And Herrmann wasn't "betrayed" by Hitchcock. They had a disagreement, and he had less authority than Hitchcock, so he lost. Herrmann had the freedom to stand on his principles, but only because he was a highly successful, known quantity. He knew he could make money elsewhere. What you're celebrating isn't the greatness or personal independence of the artist -- it's his market value. It's basically the equivalent of Christian Bale yelling at a cameraman.

    It's great that some talented artists (eventually) attain that kind of clout and freedom. Good for them. But it's not something people have at the start of their careers; it's something you attain.
     
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  12. FriFlo

    FriFlo Senior Member

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    No, I do not assume there ever was a golden age of composing for films where the composer was equal to the director or producer. Neither do I believe Williams or Goldsmith or anyone was as respected in the beginning of his career as he is now.
    What I am saying is, those were different times ... even in this early days of having tough schedules to produce TV-music on a weekly basis, both Williams and Goldsmith had ensembles of real musicians (sometimes maybe not more than 4 musicians) at hand. They had to write for them on paper and directors had to trust them. There wasn't enough time to do much of rewriting. Yes, they may have been pushed around - we don't know that! Yet, they were chosen as people who could do that and from then on, they had way more influence than any composer in the digital age has - as starters in the business. They also got paid for the invaluable experience of conducting and performing their own scores on a weekly basis. Nobody today gets that luxury.
    I don't believe it is realistic to hope for the clocks turning back in that regard ... although I would certainly like to see more music being recorded for TV with actual musicians.
    My point is rather, I do not think any composer after these ones will ever get as much respect as an important contributor to movies - not even the most successful ones! Especially not with that service mentality in mind.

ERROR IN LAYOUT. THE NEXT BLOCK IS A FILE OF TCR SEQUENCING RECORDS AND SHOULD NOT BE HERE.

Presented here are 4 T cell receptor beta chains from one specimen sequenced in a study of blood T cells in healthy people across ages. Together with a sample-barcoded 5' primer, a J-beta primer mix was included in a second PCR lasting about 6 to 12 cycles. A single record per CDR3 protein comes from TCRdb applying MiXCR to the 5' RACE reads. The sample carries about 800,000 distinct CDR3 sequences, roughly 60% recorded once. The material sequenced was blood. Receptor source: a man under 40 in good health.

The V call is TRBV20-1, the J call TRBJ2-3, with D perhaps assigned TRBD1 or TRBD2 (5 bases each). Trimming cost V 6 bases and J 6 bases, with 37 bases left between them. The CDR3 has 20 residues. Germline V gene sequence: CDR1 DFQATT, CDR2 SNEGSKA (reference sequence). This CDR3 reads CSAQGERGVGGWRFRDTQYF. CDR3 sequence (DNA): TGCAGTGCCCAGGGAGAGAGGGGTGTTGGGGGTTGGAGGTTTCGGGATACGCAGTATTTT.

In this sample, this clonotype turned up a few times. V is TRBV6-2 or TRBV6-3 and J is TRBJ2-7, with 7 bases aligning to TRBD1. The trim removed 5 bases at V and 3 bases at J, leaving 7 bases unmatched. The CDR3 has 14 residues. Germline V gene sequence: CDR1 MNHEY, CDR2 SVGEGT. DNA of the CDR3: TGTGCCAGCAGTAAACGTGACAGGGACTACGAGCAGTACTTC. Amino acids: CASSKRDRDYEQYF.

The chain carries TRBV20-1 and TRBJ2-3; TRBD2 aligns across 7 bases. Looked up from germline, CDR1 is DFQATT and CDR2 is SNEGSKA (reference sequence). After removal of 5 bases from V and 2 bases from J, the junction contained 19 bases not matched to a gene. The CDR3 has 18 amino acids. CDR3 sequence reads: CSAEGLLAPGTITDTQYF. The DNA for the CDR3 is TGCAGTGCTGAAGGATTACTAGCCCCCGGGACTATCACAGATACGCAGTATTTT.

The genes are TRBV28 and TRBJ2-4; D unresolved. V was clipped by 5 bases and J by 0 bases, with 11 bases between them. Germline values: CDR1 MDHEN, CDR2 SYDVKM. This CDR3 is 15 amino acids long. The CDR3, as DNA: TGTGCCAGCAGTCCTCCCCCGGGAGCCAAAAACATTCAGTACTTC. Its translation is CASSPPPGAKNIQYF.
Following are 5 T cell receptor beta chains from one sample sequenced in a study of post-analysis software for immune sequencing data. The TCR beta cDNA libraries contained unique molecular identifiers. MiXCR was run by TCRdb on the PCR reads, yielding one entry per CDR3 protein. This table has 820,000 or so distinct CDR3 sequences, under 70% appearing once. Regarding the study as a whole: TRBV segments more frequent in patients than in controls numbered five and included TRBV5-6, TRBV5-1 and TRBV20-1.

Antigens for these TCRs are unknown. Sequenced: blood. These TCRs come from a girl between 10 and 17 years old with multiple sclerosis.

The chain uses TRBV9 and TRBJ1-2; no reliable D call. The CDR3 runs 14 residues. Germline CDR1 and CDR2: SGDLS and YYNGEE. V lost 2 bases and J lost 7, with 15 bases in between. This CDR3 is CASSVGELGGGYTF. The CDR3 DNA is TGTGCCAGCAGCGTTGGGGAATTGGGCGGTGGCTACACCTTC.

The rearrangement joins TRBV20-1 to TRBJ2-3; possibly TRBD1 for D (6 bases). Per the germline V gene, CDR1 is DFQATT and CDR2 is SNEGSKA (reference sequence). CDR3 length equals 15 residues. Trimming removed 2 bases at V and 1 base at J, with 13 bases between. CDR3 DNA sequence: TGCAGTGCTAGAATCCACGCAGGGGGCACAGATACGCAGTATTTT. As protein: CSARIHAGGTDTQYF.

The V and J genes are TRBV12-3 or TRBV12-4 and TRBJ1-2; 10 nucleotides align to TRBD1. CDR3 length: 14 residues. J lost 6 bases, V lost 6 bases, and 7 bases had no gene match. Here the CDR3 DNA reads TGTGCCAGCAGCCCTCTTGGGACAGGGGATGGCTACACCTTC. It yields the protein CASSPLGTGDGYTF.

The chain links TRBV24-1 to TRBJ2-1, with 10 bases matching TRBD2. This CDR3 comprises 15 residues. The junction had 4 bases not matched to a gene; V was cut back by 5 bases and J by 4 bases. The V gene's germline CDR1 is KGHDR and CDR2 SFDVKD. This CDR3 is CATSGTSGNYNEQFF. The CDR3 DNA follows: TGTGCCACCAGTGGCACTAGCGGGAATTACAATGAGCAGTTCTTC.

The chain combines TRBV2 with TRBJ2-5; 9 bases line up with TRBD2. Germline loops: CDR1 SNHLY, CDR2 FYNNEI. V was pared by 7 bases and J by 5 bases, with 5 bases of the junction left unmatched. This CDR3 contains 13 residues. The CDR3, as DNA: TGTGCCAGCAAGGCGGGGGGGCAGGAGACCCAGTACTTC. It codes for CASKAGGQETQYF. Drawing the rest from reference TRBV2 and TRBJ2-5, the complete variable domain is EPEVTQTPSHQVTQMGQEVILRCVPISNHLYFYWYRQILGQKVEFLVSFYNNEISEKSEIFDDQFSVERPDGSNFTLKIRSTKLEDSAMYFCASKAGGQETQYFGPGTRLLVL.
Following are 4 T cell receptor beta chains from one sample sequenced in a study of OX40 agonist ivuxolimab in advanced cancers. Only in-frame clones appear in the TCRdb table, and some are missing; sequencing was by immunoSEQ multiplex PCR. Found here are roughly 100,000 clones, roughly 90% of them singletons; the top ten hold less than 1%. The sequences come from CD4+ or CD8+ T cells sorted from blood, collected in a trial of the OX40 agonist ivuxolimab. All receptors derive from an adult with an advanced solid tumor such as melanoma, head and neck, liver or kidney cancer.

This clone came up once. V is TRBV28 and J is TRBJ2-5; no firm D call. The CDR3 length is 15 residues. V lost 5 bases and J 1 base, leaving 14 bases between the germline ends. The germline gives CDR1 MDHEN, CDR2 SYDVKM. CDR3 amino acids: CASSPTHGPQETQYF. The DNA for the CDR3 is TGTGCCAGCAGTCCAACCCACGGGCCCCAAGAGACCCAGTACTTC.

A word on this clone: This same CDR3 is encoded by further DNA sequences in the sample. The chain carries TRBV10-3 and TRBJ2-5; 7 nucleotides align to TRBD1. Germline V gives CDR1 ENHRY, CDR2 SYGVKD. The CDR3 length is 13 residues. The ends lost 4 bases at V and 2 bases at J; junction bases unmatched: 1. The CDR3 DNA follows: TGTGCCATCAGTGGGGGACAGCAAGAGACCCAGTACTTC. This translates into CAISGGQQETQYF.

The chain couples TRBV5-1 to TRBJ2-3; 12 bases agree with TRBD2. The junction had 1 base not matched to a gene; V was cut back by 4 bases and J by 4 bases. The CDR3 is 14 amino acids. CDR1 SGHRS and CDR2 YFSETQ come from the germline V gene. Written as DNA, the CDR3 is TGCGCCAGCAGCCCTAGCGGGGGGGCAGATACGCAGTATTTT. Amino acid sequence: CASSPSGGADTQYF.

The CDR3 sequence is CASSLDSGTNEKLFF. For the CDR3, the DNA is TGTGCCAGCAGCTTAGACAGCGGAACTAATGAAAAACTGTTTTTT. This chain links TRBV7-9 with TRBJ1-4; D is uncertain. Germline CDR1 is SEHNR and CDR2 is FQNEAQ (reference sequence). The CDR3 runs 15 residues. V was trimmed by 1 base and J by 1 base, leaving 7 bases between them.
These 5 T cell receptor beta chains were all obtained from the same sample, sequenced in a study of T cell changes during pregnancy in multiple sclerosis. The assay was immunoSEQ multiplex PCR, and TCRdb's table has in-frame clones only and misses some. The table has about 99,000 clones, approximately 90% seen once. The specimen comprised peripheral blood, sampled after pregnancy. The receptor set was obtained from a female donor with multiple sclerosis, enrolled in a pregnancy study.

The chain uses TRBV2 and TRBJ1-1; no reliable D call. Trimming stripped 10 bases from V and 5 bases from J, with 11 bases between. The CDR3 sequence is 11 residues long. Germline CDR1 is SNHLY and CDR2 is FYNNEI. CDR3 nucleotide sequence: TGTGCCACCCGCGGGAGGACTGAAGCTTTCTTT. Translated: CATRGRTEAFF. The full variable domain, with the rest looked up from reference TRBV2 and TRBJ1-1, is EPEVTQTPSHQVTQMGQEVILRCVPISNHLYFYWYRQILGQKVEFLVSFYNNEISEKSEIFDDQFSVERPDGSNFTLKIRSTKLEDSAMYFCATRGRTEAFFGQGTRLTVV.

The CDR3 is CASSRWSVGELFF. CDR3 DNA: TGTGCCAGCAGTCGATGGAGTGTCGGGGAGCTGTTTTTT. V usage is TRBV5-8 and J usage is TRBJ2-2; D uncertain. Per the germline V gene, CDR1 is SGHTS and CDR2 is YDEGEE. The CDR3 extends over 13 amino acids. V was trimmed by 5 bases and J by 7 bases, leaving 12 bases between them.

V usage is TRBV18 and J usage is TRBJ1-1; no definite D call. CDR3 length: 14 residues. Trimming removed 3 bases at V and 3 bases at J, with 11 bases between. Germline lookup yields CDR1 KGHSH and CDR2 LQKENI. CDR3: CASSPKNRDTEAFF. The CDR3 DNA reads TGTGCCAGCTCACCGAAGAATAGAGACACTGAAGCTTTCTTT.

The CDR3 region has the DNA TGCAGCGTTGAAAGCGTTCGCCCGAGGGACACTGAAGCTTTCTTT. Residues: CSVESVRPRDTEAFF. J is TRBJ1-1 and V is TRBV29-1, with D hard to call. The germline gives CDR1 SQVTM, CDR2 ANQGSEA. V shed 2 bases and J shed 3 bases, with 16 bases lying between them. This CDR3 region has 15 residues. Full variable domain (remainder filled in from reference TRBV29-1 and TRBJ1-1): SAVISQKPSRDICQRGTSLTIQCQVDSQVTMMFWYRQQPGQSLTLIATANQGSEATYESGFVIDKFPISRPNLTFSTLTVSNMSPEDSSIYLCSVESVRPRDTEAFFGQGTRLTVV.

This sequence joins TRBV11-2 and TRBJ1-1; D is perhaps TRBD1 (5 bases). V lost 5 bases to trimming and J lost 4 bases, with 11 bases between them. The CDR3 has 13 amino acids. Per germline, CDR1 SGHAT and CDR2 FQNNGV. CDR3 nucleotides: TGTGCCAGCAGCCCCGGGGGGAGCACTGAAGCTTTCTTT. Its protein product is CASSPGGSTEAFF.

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  13. Wally Garten

    Wally Garten Active Member

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    Those are certainly fair points. I would imagine the composer for radio or TV (and, probably, cartoons and serials, too) had a lot of leeway as to any individual score, in any individual week. Maybe that translated to more creative freedom overall. But that person would still have had to generally produce the work that directors and producers wanted, or they would not continue to work (especially in their early years). So the "service mentality" would still have applied. Still, I take your point -- more technology for mockups, temp tracks, etc. means more early interference in the process by people who are not the musicians.
     
  14. givemenoughrope

    givemenoughrope Senior Member

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    I mostly agree, just playing devil’s advocate. But there are plenty of examples of directors trusting the composer, composers going against the wishes or at least subverting their expectations that we all site today as benchmarks: Psycho’s shower scene, The Mission (and most of EM’s 70s output), Star Wars being an original score instead of the temp, Elfman’s entire MO, etc. Directors think that bc of the power they wield with the temp they will automatically have more effective use of music but it just hasn’t proven to be true to my ears. It has just made more scores sound the same.